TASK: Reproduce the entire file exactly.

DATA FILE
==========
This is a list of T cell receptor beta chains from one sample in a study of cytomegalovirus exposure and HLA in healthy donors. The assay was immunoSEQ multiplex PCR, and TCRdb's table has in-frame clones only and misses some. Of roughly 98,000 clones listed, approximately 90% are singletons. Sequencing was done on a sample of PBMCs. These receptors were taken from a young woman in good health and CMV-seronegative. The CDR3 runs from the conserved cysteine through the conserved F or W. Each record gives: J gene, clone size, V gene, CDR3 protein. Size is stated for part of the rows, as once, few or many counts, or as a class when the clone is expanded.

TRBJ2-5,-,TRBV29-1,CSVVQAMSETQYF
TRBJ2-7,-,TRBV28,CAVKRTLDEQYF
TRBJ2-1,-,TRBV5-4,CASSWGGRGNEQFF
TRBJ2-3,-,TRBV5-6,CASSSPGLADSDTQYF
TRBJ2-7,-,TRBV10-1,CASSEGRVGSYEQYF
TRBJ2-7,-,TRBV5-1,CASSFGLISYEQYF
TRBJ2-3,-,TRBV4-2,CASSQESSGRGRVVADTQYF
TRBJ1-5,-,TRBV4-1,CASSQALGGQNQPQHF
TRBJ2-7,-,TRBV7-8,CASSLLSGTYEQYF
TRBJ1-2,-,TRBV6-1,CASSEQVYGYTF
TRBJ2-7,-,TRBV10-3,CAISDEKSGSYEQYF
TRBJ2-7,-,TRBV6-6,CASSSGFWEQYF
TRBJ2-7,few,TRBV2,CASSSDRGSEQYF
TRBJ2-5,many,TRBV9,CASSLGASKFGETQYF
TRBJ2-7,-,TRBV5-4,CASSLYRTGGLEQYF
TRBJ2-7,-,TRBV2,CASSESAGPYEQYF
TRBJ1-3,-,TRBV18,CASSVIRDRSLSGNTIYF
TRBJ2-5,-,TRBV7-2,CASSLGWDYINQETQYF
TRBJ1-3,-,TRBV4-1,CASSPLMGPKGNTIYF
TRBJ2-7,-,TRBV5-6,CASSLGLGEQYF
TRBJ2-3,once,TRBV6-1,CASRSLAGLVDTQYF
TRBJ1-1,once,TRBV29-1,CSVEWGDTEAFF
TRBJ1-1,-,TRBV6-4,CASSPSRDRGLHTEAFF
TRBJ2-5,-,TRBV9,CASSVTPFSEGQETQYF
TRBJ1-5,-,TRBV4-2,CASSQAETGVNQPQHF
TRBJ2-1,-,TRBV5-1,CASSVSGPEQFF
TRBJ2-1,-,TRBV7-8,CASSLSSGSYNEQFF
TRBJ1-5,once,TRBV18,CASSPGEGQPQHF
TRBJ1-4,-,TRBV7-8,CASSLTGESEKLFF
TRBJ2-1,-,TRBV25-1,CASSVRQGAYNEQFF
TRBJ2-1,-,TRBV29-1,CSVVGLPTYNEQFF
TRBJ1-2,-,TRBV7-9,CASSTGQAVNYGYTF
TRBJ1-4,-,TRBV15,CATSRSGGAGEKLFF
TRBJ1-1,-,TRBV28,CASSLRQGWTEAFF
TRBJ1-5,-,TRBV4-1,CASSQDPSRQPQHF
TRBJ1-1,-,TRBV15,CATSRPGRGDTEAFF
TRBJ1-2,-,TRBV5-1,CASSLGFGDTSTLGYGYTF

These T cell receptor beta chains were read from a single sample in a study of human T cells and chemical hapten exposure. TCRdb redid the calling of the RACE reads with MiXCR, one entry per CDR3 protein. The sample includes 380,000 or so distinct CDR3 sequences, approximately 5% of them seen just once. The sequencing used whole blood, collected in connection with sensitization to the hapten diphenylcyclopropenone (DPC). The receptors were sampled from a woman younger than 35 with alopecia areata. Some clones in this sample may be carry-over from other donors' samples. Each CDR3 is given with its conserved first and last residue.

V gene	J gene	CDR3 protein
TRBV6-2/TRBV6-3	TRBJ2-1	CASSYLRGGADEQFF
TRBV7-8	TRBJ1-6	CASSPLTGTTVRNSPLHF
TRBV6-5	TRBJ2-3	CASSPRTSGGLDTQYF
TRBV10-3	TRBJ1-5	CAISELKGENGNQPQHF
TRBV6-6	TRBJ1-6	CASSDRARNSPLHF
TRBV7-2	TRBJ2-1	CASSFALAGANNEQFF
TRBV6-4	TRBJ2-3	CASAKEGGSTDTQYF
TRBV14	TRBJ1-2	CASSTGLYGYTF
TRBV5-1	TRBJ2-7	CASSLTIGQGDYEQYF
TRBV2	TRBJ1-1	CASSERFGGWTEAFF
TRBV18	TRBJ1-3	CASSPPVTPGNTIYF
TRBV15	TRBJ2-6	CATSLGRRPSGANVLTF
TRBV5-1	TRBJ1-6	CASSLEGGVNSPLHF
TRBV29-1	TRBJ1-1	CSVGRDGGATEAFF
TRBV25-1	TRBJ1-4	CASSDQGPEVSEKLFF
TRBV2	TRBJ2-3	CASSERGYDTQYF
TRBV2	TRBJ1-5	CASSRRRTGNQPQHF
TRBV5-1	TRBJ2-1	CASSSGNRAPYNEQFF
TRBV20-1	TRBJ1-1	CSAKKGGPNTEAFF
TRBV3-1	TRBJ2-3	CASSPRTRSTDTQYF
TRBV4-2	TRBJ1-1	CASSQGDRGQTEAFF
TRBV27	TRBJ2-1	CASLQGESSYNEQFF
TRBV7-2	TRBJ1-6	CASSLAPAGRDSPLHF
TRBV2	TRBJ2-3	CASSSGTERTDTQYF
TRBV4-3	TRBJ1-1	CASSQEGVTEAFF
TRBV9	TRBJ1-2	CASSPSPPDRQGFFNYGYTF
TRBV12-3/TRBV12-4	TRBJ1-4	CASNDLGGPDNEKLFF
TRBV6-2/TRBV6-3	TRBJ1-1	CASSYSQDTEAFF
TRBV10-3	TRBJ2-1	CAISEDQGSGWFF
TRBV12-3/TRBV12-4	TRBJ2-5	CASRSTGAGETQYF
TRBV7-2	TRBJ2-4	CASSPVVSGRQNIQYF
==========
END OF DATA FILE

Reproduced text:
This is a list of T cell receptor beta chains from one sample in a study of cytomegalovirus exposure and HLA in healthy donors. The assay was immunoSEQ multiplex PCR, and TCRdb's table has in-frame clones only and misses some. Of roughly 98,000 clones listed, approximately 90% are singletons. Sequencing was done on a sample of PBMCs. These receptors were taken from a young woman in good health and CMV-seronegative. The CDR3 runs from the conserved cysteine through the conserved F or W. Each record gives: J gene, clone size, V gene, CDR3 protein. Size is stated for part of the rows, as once, few or many counts, or as a class when the clone is expanded.

TRBJ2-5,-,TRBV29-1,CSVVQAMSETQYF
TRBJ2-7,-,TRBV28,CAVKRTLDEQYF
TRBJ2-1,-,TRBV5-4,CASSWGGRGNEQFF
TRBJ2-3,-,TRBV5-6,CASSSPGLADSDTQYF
TRBJ2-7,-,TRBV10-1,CASSEGRVGSYEQYF
TRBJ2-7,-,TRBV5-1,CASSFGLISYEQYF
TRBJ2-3,-,TRBV4-2,CASSQESSGRGRVVADTQYF
TRBJ1-5,-,TRBV4-1,CASSQALGGQNQPQHF
TRBJ2-7,-,TRBV7-8,CASSLLSGTYEQYF
TRBJ1-2,-,TRBV6-1,CASSEQVYGYTF
TRBJ2-7,-,TRBV10-3,CAISDEKSGSYEQYF
TRBJ2-7,-,TRBV6-6,CASSSGFWEQYF
TRBJ2-7,few,TRBV2,CASSSDRGSEQYF
TRBJ2-5,many,TRBV9,CASSLGASKFGETQYF
TRBJ2-7,-,TRBV5-4,CASSLYRTGGLEQYF
TRBJ2-7,-,TRBV2,CASSESAGPYEQYF
TRBJ1-3,-,TRBV18,CASSVIRDRSLSGNTIYF
TRBJ2-5,-,TRBV7-2,CASSLGWDYINQETQYF
TRBJ1-3,-,TRBV4-1,CASSPLMGPKGNTIYF
TRBJ2-7,-,TRBV5-6,CASSLGLGEQYF
TRBJ2-3,once,TRBV6-1,CASRSLAGLVDTQYF
TRBJ1-1,once,TRBV29-1,CSVEWGDTEAFF
TRBJ1-1,-,TRBV6-4,CASSPSRDRGLHTEAFF
TRBJ2-5,-,TRBV9,CASSVTPFSEGQETQYF
TRBJ1-5,-,TRBV4-2,CASSQAETGVNQPQHF
TRBJ2-1,-,TRBV5-1,CASSVSGPEQFF
TRBJ2-1,-,TRBV7-8,CASSLSSGSYNEQFF
TRBJ1-5,once,TRBV18,CASSPGEGQPQHF
TRBJ1-4,-,TRBV7-8,CASSLTGESEKLFF
TRBJ2-1,-,TRBV25-1,CASSVRQGAYNEQFF
TRBJ2-1,-,TRBV29-1,CSVVGLPTYNEQFF
TRBJ1-2,-,TRBV7-9,CASSTGQAVNYGYTF
TRBJ1-4,-,TRBV15,CATSRSGGAGEKLFF
TRBJ1-1,-,TRBV28,CASSLRQGWTEAFF
TRBJ1-5,-,TRBV4-1,CASSQDPSRQPQHF
TRBJ1-1,-,TRBV15,CATSRPGRGDTEAFF
TRBJ1-2,-,TRBV5-1,CASSLGFGDTSTLGYGYTF

These T cell receptor beta chains were read from a single sample in a study of human T cells and chemical hapten exposure. TCRdb redid the calling of the RACE reads with MiXCR, one entry per CDR3 protein. The sample includes 380,000 or so distinct CDR3 sequences, approximately 5% of them seen just once. The sequencing used whole blood, collected in connection with sensitization to the hapten diphenylcyclopropenone (DPC). The receptors were sampled from a woman younger than 35 with alopecia areata. Some clones in this sample may be carry-over from other donors' samples. Each CDR3 is given with its conserved first and last residue.

V gene	J gene	CDR3 protein
TRBV6-2/TRBV6-3	TRBJ2-1	CASSYLRGGADEQFF
TRBV7-8	TRBJ1-6	CASSPLTGTTVRNSPLHF
TRBV6-5	TRBJ2-3	CASSPRTSGGLDTQYF
TRBV10-3	TRBJ1-5	CAISELKGENGNQPQHF
TRBV6-6	TRBJ1-6	CASSDRARNSPLHF
TRBV7-2	TRBJ2-1	CASSFALAGANNEQFF
TRBV6-4	TRBJ2-3	CASAKEGGSTDTQYF
TRBV14	TRBJ1-2	CASSTGLYGYTF
TRBV5-1	TRBJ2-7	CASSLTIGQGDYEQYF
TRBV2	TRBJ1-1	CASSERFGGWTEAFF
TRBV18	TRBJ1-3	CASSPPVTPGNTIYF
TRBV15	TRBJ2-6	CATSLGRRPSGANVLTF
TRBV5-1	TRBJ1-6	CASSLEGGVNSPLHF
TRBV29-1	TRBJ1-1	CSVGRDGGATEAFF
TRBV25-1	TRBJ1-4	CASSDQGPEVSEKLFF
TRBV2	TRBJ2-3	CASSERGYDTQYF
TRBV2	TRBJ1-5	CASSRRRTGNQPQHF
TRBV5-1	TRBJ2-1	CASSSGNRAPYNEQFF
TRBV20-1	TRBJ1-1	CSAKKGGPNTEAFF
TRBV3-1	TRBJ2-3	CASSPRTRSTDTQYF
TRBV4-2	TRBJ1-1	CASSQGDRGQTEAFF
TRBV27	TRBJ2-1	CASLQGESSYNEQFF
TRBV7-2	TRBJ1-6	CASSLAPAGRDSPLHF
TRBV2	TRBJ2-3	CASSSGTERTDTQYF
TRBV4-3	TRBJ1-1	CASSQEGVTEAFF
TRBV9	TRBJ1-2	CASSPSPPDRQGFFNYGYTF
TRBV12-3/TRBV12-4	TRBJ1-4	CASNDLGGPDNEKLFF
TRBV6-2/TRBV6-3	TRBJ1-1	CASSYSQDTEAFF
TRBV10-3	TRBJ2-1	CAISEDQGSGWFF
TRBV12-3/TRBV12-4	TRBJ2-5	CASRSTGAGETQYF
TRBV7-2	TRBJ2-4	CASSPVVSGRQNIQYF